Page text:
According to ERA Legacy Living CEO Jemila Winsey, these issues will continue to have a “significant impact on business.”
“The severity of the impact, either positive or negative, is one that we need to be prepared for,” she explains. “For us, we are bracing for the worst and preparing our business, as every business should. We are focused on streamlining our operations and cutting expenses that derive little to no ROI. We are also investing in recruiting quality agents with entrepreneurial mindsets and hearts of service instead of stacking in quantity. We are rethinking our physical spaces to ensure we are expandable, scalable and efficient.”
Turning the focus inward
As unpredictability remains the flavor of the day, Power Brokers like Winsey are turning their focus inward, stepping up resources and strategies to support agents and help them succeed in spite of national economic developments and their impact on local market conditions.
“We expect to lose a significant number of agents that will be leaving the industry,” says Shelly Vincent, managing broker of HomeSmart Realty in Greenwood Village, Colorado. “Our platform benefits agents in a down market, though, so we hope to leverage that to grow agent count during this time in spite of the attrition.”
“We believe this is where the more seasoned agent who puts in the daily work will succeed,” says Ryan Farrell, vice president of operations at J.P. Weigand & Sons. “With our ongoing training and agent support, we think this could actually be a positive, and attract other talent.”
According to Edward Tull, COO of JBGoodwin REALTORS®, temperamental market conditions trigger understandable hesitancy among buyers, many of whom are opting to wait for rates to come down again. This calls for agents who are well-prepared to educate clients on the realities of the market.
“We are coaching our agents on how to help their clients overcome challenges they are facing in this market,” he states. “Our team has committed themselves to helping our agent partners ‘get back to the basics of real estate’ to generate more business from their spheres.”
North&Co. Brand Director Andrea Larson concurs. “Over the last year, the real estate industry faced immense change and disruption; through it all, our brokerage found success in getting laser-focused on supporting our agents’ business plans, sales strategies and overall confidence,” she explains. “Our core focus on our people and professionals has been the constant force propelling us to greatness, and it gives us a hopeful outlook in 2023.”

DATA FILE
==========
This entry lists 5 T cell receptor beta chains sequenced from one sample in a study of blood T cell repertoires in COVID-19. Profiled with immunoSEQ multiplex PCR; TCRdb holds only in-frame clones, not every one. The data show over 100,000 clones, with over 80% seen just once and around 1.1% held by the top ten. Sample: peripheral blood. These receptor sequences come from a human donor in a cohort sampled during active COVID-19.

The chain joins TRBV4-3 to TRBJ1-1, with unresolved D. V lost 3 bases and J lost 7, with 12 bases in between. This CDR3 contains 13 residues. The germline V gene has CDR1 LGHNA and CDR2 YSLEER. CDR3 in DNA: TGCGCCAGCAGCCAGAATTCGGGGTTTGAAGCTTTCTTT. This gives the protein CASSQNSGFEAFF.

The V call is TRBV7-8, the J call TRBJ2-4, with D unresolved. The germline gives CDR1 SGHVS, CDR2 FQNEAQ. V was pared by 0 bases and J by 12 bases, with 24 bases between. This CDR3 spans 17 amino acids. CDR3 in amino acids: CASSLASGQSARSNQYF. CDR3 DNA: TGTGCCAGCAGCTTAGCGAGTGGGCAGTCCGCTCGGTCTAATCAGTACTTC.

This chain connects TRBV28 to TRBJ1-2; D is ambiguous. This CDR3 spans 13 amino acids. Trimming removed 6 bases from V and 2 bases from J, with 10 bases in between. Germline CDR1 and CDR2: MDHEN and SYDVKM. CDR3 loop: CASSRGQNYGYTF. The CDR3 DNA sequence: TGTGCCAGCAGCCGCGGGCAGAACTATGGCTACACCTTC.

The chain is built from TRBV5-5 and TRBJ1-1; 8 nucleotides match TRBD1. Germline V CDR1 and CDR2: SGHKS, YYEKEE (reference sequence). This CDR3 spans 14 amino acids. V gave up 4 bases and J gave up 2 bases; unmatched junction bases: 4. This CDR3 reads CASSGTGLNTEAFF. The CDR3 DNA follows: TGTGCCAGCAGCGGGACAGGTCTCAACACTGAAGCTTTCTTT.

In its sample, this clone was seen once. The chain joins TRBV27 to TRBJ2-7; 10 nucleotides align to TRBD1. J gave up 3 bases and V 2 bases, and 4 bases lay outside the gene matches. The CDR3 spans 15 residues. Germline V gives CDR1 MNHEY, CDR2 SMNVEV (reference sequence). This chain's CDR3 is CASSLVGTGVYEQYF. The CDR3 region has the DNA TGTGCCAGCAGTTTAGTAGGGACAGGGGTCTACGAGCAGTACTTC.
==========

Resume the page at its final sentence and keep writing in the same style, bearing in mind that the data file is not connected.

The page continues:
Where will growth come from?
Given the still-dicey market conditions of 2023 so far, Power Brokers will need to vary their strategies for growth. As Jolene Weinstein, COO of Realty Austin says, “Everyone is rethinking their business and their brokerage. 2023 is the battle of the brokerages.”
While Power Brokers hold out hope for first-time homebuyers/millennials to drive the market, according to the largest percentage of respondents (27%), many plan to increase marketshare by taking it, pointing to mergers, acquisitions and roll-ins, and recruiting (and retaining) new agents as their best bet for increasing business.
“Now will be the time to grow our agency and increase production through mergers and acquisitions in the 9-10 states we currently serve or are beginning to serve,” says James D’Amico, CEO of CENTURY 21 North East.
Power Brokers are also betting on business returning as we progress through the year.
“I believe the market will pick up just after the first quarter of 2023 as the buyer will have acclimated to the new rates and realize that this is our new market,” says Leo Betancourt, broker/owner of RE/MAX Terrasol. “It’s now just the end of January (at press time), and an increase can already be seen in production.”
What the future holds
If ever we needed a crystal ball, it would be now. As economic and geopolitical conditions remain unsettled, a market bounce-back hangs in the balance and mostly hinges on interest rates, according to Power Brokers.
“In 2023, several factors are expected to prevent the housing market from making a rapid return to the level of the previous two years,” says Jenni Bonura, CEO of Harry Norman REALTORS®. “With interest rates remaining high, and inflation putting upward pressure on the cost of living for an extended period, more people will feel financially squeezed. As consumer spending reflects this, companies will continue to adjust staffing levels, and this broader economic uncertainty is likely to create hesitancy in the housing market.”
“We are most concerned in the short term about interest rates/inflation,” says Dave Sansom, CFO of Carolina One Real Estate Services. “If 30-year rates manage to creep back down into a range where the rate starts with a 5, then I think the housing market will be strong, with the real tipping point being 5.5% or below. If inflation persists and rate hikes push mortgage rates consistently into the 7%-plus range, then things will be difficult. Government spending and the national debt have to be reigned in by our estimation.”
According to Kevin Walsh, CFO of CENTURY 21 New Millennium, 2023 is likely to be a “tale of two halves,” with an upswing expected in the second quarter.
“Q2 results will help the industry navigate to the new norm as mortgage rates settle,” says Walsh. “The larger question remains inventory levels and the market’s ability to provide the necessary supply for a healthy national market. We expect 2023 to remain a challenged market with existing-home sales on an annualized basis to level off at 5 million units, up from where 2022 ended but below an appropriate level for a balanced market.”
While the economy will continue to dish out more than its fair share of trials, other lurking issues stand to shape the future for Power Brokers as well. “I think the most interesting unknown factor this year will be the outcome of the class action antitrust suits,” says Andrew Lohmiller, CEO of Lohmiller Real Estate. “Every brokerage should be preparing for different possible outcomes, as we are.”
To see the complete list of the Top 1,000 firms, ranked by both sales volume and transactions, along with five years of statistics for each firm, please visit RISMedia’s Power Broker Directory at https://www.rismedia.com/power-broker-survey-results-2023.
RISMedia’s 2023 Power Broker Report is sponsored by: